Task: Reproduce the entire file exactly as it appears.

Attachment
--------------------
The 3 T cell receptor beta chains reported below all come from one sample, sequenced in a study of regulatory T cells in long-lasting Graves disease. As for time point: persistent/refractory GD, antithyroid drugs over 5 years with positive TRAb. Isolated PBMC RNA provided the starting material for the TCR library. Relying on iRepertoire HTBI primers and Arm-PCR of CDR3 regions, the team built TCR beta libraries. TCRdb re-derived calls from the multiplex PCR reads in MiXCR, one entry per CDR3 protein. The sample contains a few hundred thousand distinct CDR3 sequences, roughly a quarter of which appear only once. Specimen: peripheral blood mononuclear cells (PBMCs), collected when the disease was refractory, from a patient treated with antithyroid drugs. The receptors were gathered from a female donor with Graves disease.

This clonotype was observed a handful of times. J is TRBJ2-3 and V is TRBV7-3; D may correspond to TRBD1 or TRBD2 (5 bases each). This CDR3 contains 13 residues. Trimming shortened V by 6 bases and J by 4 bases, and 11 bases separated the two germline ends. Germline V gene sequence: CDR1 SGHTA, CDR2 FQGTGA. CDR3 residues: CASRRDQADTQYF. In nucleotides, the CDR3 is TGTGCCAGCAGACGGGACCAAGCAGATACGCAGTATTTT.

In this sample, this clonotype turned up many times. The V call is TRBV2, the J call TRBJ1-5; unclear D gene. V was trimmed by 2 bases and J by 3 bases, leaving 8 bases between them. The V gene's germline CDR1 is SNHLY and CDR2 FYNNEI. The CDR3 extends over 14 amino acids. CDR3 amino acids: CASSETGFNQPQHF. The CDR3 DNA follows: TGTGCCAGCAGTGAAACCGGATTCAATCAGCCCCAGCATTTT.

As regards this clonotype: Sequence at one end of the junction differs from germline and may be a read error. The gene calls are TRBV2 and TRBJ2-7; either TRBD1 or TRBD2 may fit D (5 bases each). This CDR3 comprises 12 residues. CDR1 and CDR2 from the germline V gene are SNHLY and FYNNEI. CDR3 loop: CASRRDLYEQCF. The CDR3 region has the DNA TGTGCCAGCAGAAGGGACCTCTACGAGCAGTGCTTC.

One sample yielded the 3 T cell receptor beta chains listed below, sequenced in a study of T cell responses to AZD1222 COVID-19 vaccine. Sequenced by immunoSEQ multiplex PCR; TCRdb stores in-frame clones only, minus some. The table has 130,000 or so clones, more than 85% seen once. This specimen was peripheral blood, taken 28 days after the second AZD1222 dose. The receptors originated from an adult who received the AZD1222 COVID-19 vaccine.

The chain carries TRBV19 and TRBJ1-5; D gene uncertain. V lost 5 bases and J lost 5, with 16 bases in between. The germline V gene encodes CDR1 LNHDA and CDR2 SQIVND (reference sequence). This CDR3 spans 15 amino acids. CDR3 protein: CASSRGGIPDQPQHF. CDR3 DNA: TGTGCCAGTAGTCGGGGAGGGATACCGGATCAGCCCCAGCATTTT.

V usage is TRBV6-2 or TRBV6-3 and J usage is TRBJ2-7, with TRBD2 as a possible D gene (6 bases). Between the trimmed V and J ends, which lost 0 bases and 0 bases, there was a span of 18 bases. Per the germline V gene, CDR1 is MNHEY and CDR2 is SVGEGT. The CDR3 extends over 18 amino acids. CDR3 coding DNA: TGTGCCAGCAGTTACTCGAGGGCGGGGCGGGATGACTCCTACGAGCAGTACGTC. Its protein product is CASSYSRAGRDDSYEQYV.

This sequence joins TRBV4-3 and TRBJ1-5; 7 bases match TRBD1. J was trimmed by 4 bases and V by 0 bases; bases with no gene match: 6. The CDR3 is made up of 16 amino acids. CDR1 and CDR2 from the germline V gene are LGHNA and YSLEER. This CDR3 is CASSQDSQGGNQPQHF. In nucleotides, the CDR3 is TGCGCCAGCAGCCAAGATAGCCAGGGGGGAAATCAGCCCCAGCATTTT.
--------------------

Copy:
The 3 T cell receptor beta chains reported below all come from one sample, sequenced in a study of regulatory T cells in long-lasting Graves disease. As for time point: persistent/refractory GD, antithyroid drugs over 5 years with positive TRAb. Isolated PBMC RNA provided the starting material for the TCR library. Relying on iRepertoire HTBI primers and Arm-PCR of CDR3 regions, the team built TCR beta libraries. TCRdb re-derived calls from the multiplex PCR reads in MiXCR, one entry per CDR3 protein. The sample contains a few hundred thousand distinct CDR3 sequences, roughly a quarter of which appear only once. Specimen: peripheral blood mononuclear cells (PBMCs), collected when the disease was refractory, from a patient treated with antithyroid drugs. The receptors were gathered from a female donor with Graves disease.

This clonotype was observed a handful of times. J is TRBJ2-3 and V is TRBV7-3; D may correspond to TRBD1 or TRBD2 (5 bases each). This CDR3 contains 13 residues. Trimming shortened V by 6 bases and J by 4 bases, and 11 bases separated the two germline ends. Germline V gene sequence: CDR1 SGHTA, CDR2 FQGTGA. CDR3 residues: CASRRDQADTQYF. In nucleotides, the CDR3 is TGTGCCAGCAGACGGGACCAAGCAGATACGCAGTATTTT.

In this sample, this clonotype turned up many times. The V call is TRBV2, the J call TRBJ1-5; unclear D gene. V was trimmed by 2 bases and J by 3 bases, leaving 8 bases between them. The V gene's germline CDR1 is SNHLY and CDR2 FYNNEI. The CDR3 extends over 14 amino acids. CDR3 amino acids: CASSETGFNQPQHF. The CDR3 DNA follows: TGTGCCAGCAGTGAAACCGGATTCAATCAGCCCCAGCATTTT.

As regards this clonotype: Sequence at one end of the junction differs from germline and may be a read error. The gene calls are TRBV2 and TRBJ2-7; either TRBD1 or TRBD2 may fit D (5 bases each). This CDR3 comprises 12 residues. CDR1 and CDR2 from the germline V gene are SNHLY and FYNNEI. CDR3 loop: CASRRDLYEQCF. The CDR3 region has the DNA TGTGCCAGCAGAAGGGACCTCTACGAGCAGTGCTTC.

One sample yielded the 3 T cell receptor beta chains listed below, sequenced in a study of T cell responses to AZD1222 COVID-19 vaccine. Sequenced by immunoSEQ multiplex PCR; TCRdb stores in-frame clones only, minus some. The table has 130,000 or so clones, more than 85% seen once. This specimen was peripheral blood, taken 28 days after the second AZD1222 dose. The receptors originated from an adult who received the AZD1222 COVID-19 vaccine.

The chain carries TRBV19 and TRBJ1-5; D gene uncertain. V lost 5 bases and J lost 5, with 16 bases in between. The germline V gene encodes CDR1 LNHDA and CDR2 SQIVND (reference sequence). This CDR3 spans 15 amino acids. CDR3 protein: CASSRGGIPDQPQHF. CDR3 DNA: TGTGCCAGTAGTCGGGGAGGGATACCGGATCAGCCCCAGCATTTT.

V usage is TRBV6-2 or TRBV6-3 and J usage is TRBJ2-7, with TRBD2 as a possible D gene (6 bases). Between the trimmed V and J ends, which lost 0 bases and 0 bases, there was a span of 18 bases. Per the germline V gene, CDR1 is MNHEY and CDR2 is SVGEGT. The CDR3 extends over 18 amino acids. CDR3 coding DNA: TGTGCCAGCAGTTACTCGAGGGCGGGGCGGGATGACTCCTACGAGCAGTACGTC. Its protein product is CASSYSRAGRDDSYEQYV.

This sequence joins TRBV4-3 and TRBJ1-5; 7 bases match TRBD1. J was trimmed by 4 bases and V by 0 bases; bases with no gene match: 6. The CDR3 is made up of 16 amino acids. CDR1 and CDR2 from the germline V gene are LGHNA and YSLEER. This CDR3 is CASSQDSQGGNQPQHF. In nucleotides, the CDR3 is TGCGCCAGCAGCCAAGATAGCCAGGGGGGAAATCAGCCCCAGCATTTT.